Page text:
The Writer's Desk
When I read about J.K. Rowling writing in longhand on a legal pad while sitting in a coffee shop, I shudder. To each his own, but this sounds like torture to me.
Every writer has his/her own way of creating. I used to write on a manual typewriter at my dining room table. Then I wrote on an electric typewriter and then a desk computer in an office in my home. Then I moved to a different house and made the whole upstairs an office and library and wrote on a new desktop computer. Then the Internet, routers, and laptops took over and I now write on a laptop in a downstairs office. I keep thinking that I'll start writing in the upstairs office again, but then I think it's dumb to heat and cool that whole floor.
The point is, I like to write in basically the same place and on the same instrument, day after day. Sometimes, if my back his aching or I'm crushing a deadline, I'll take the laptop into the living room and sit on the couch to write during the evening after writing all day in my office.
My library upstairs is hardly ever used now and I've donated more than half of my books that used to be shelved up there to charities. The Internet has become my main source of information, along with a few books about the west and cowboys that are out of print.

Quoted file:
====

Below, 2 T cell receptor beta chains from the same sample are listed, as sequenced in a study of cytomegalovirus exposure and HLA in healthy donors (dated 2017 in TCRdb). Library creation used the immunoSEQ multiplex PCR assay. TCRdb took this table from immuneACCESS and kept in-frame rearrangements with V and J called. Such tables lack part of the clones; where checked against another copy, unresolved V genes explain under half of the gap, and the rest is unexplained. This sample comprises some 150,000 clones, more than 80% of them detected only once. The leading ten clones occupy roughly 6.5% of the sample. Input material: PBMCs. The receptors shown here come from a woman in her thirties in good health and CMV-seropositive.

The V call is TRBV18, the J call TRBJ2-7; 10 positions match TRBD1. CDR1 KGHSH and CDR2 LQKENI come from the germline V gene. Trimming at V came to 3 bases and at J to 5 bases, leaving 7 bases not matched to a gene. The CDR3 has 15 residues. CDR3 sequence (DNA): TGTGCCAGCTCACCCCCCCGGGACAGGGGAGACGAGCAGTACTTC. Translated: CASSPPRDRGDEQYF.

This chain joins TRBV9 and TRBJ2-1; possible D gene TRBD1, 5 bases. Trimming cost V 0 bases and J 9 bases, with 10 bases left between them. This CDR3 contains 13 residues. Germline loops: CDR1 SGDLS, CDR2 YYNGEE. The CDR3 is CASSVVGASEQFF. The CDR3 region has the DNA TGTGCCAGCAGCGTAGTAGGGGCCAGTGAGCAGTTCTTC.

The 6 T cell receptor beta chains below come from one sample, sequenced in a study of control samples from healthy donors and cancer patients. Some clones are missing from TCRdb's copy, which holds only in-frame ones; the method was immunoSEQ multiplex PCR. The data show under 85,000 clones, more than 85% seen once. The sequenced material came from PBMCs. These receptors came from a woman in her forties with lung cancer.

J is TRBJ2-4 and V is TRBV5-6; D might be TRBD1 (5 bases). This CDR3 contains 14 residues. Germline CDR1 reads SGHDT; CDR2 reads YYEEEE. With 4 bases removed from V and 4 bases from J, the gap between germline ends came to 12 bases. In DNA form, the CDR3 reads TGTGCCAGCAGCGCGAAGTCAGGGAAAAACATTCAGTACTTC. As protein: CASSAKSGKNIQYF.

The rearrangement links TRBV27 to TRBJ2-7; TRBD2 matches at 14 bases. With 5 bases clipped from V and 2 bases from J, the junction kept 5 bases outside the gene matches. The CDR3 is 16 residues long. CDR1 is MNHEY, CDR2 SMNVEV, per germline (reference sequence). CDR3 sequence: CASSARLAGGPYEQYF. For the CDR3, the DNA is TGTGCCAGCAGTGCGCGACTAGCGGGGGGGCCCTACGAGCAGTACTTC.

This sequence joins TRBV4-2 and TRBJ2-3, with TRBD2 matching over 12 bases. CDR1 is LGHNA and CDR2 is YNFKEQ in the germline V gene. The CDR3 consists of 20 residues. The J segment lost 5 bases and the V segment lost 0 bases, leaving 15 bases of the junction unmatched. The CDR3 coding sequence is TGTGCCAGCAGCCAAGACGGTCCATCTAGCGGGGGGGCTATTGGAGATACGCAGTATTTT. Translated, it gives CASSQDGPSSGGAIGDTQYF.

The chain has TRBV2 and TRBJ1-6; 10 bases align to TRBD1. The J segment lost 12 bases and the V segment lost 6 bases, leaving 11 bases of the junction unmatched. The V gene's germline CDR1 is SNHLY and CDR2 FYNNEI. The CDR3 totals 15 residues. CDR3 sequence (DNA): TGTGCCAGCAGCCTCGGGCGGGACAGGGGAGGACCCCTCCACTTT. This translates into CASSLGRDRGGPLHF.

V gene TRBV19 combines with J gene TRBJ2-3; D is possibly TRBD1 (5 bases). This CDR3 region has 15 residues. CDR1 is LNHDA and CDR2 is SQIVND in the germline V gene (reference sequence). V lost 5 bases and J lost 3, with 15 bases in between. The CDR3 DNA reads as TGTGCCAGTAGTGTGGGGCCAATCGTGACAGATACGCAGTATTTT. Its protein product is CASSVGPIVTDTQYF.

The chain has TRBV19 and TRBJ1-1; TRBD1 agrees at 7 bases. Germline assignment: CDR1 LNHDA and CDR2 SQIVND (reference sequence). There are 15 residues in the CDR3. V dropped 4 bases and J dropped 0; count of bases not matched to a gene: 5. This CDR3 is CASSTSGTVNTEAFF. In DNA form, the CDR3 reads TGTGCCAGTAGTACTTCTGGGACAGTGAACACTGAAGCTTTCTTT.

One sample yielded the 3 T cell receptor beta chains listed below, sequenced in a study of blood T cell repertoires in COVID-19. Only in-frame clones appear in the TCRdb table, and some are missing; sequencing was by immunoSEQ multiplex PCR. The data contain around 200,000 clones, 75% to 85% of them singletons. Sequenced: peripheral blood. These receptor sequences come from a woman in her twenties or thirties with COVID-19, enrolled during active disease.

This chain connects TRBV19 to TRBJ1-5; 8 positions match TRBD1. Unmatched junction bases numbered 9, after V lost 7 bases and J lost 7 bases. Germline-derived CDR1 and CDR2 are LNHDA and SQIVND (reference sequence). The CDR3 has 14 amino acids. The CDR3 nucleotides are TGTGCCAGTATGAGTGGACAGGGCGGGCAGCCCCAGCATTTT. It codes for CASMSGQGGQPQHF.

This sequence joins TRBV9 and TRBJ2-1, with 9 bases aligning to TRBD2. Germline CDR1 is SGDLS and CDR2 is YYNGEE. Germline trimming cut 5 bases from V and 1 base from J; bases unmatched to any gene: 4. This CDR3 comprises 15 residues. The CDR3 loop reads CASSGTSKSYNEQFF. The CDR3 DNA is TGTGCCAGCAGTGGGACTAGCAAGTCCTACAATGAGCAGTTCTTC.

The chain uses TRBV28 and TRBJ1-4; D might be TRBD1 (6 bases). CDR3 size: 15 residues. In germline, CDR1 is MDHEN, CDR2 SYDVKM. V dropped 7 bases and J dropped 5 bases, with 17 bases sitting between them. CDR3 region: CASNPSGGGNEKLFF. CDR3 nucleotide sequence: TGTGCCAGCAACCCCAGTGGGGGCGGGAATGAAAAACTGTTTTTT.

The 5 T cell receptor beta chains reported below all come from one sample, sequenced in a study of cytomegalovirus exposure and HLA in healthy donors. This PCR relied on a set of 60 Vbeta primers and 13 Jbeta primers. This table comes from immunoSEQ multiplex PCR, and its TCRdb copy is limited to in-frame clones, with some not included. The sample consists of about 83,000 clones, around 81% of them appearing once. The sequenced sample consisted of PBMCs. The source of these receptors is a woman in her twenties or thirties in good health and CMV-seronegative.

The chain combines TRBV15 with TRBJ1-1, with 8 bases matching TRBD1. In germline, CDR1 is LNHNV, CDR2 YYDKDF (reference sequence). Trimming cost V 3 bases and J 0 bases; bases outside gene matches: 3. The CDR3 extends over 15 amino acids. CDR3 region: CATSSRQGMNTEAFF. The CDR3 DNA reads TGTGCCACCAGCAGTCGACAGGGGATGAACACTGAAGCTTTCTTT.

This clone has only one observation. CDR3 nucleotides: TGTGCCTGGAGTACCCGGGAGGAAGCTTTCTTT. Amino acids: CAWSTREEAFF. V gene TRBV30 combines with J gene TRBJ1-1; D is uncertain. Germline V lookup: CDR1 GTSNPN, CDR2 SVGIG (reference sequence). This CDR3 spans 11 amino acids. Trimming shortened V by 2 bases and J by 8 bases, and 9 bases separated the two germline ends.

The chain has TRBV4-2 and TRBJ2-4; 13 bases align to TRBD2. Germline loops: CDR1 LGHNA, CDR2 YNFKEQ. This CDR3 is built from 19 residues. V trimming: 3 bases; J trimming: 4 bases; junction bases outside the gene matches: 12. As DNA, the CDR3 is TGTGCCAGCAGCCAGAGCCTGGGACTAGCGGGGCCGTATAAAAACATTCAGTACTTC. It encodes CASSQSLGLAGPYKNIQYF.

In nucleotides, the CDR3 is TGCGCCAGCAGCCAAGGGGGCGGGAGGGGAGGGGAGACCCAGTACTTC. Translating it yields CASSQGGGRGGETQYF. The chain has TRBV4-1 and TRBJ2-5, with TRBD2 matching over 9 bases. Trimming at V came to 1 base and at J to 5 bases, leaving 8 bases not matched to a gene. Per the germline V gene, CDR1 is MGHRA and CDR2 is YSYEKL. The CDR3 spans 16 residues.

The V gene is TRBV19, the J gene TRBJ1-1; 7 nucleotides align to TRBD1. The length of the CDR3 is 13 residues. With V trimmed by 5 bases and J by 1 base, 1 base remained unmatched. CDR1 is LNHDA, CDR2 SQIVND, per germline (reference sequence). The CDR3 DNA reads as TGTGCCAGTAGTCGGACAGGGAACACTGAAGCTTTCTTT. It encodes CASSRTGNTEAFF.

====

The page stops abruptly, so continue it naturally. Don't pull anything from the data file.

I haven't written in longhand anything fictional since I was a kid and didn't know how to type yet. I know of several writers who do write in notebooks, but it seems odd to me. They will have to commit their work to type for it to be saved and/or emailed, so why not start off keying in the computer and skip a step? Or they have to hire someone to key the whole thing into a computer. Waste of money. The longhanders say this way of writing makes them more creative and allows them more time to think.
For me, I think faster than I can type -- and I type fast. When I think back to the days of the typewriter and correction fluid/tape, I break out in hives.
I also use my computer to read back what I've written. The computer guy (I like to use the male voice) reads it to me and that helps me catch mistakes, misspellings, omitted words, etc. It also makes me laugh when he reads my sex scenes in his monotone, unemotional voice.
Back when I was part of a critique group, the reading of our work aloud was a godsend. We could hear it, catch the odd phrasing, wince at the wrong wording, tsk at the poor punctuation, and question how believable a plot point was and if someone really would talk like that. After years and years of being critiqued, I still have one or two other people I respect (as in, they are astute writers and/or readers) read my final drafts and tell me where I've succeeded and where I've failed. It's part of my writing "habit."
That's the thing, you see. Writers are creatures of habit. That's the only way you can actually become a writer. You have to make sitting down in front of a computer screen (or notebook) a habit. Every damned day until it is ingrained. Until it's almost an addiction. If I miss a day or two, I have withdrawal symptoms. I feel that something is amiss. I'm antsy. I feel guilty. That's why most writers write while they're on vacation. They need their "fix."
That's also why some writers continue to write in longhand on lined paper. It's habit. It's their daily drug of choice. The "fix" is in.